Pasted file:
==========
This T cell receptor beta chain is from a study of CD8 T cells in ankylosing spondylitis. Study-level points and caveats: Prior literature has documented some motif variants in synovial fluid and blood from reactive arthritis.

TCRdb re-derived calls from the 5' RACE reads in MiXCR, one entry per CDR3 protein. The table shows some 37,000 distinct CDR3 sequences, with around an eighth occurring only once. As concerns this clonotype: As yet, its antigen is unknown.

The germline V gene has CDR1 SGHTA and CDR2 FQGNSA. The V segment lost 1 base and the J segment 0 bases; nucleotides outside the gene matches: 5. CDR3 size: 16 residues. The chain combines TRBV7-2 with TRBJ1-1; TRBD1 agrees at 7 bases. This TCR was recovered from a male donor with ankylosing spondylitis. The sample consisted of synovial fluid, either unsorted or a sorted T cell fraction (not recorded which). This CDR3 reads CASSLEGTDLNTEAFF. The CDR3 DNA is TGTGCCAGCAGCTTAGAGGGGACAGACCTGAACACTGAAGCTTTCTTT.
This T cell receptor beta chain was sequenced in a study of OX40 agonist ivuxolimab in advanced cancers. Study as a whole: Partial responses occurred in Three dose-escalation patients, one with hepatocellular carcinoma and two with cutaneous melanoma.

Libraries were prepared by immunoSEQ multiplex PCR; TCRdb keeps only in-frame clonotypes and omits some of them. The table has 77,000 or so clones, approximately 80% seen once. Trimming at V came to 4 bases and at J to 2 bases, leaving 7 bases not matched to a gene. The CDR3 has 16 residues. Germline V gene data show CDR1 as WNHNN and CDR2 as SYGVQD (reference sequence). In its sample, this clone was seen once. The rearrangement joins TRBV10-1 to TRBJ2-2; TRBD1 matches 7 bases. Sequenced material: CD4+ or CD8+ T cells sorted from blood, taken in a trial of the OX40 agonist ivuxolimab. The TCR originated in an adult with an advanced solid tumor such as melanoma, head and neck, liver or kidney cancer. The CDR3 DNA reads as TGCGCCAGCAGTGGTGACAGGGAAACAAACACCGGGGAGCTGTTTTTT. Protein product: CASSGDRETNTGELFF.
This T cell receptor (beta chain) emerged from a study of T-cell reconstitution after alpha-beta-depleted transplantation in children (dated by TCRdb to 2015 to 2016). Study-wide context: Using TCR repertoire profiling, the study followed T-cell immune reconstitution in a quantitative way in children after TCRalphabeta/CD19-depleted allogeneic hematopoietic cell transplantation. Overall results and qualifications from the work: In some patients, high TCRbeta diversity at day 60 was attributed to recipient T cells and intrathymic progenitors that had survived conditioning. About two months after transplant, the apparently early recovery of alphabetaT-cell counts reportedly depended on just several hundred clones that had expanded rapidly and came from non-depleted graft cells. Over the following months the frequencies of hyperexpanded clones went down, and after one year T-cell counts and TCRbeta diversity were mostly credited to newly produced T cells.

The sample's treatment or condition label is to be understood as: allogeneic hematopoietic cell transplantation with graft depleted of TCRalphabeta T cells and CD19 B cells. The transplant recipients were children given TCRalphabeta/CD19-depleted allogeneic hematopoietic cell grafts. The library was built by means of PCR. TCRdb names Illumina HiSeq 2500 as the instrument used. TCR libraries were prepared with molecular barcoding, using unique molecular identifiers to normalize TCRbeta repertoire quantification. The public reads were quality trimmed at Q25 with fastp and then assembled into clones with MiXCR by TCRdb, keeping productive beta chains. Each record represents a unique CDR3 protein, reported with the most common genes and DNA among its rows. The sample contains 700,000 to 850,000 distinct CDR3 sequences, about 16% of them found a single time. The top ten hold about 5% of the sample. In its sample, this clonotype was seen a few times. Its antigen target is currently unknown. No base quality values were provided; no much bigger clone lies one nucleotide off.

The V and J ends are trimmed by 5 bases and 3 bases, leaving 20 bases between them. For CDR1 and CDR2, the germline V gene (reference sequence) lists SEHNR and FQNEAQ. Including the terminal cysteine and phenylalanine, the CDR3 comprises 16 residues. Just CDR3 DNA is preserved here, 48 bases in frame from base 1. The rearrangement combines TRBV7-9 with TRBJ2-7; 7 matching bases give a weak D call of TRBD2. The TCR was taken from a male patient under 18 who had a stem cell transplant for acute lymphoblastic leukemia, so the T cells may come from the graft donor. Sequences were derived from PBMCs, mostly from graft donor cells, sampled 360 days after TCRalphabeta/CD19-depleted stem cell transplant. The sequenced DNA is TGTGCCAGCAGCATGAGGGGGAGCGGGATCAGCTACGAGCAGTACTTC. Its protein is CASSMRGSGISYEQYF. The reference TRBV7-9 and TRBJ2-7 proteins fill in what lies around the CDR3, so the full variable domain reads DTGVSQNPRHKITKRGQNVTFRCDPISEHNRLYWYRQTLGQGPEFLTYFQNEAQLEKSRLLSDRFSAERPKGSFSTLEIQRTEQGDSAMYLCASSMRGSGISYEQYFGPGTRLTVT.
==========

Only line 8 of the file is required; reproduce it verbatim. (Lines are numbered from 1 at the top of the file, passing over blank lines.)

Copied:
The V and J ends are trimmed by 5 bases and 3 bases, leaving 20 bases between them. For CDR1 and CDR2, the germline V gene (reference sequence) lists SEHNR and FQNEAQ. Including the terminal cysteine and phenylalanine, the CDR3 comprises 16 residues. Just CDR3 DNA is preserved here, 48 bases in frame from base 1. The rearrangement combines TRBV7-9 with TRBJ2-7; 7 matching bases give a weak D call of TRBD2. The TCR was taken from a male patient under 18 who had a stem cell transplant for acute lymphoblastic leukemia, so the T cells may come from the graft donor. Sequences were derived from PBMCs, mostly from graft donor cells, sampled 360 days after TCRalphabeta/CD19-depleted stem cell transplant. The sequenced DNA is TGTGCCAGCAGCATGAGGGGGAGCGGGATCAGCTACGAGCAGTACTTC. Its protein is CASSMRGSGISYEQYF. The reference TRBV7-9 and TRBJ2-7 proteins fill in what lies around the CDR3, so the full variable domain reads DTGVSQNPRHKITKRGQNVTFRCDPISEHNRLYWYRQTLGQGPEFLTYFQNEAQLEKSRLLSDRFSAERPKGSFSTLEIQRTEQGDSAMYLCASSMRGSGISYEQYFGPGTRLTVT.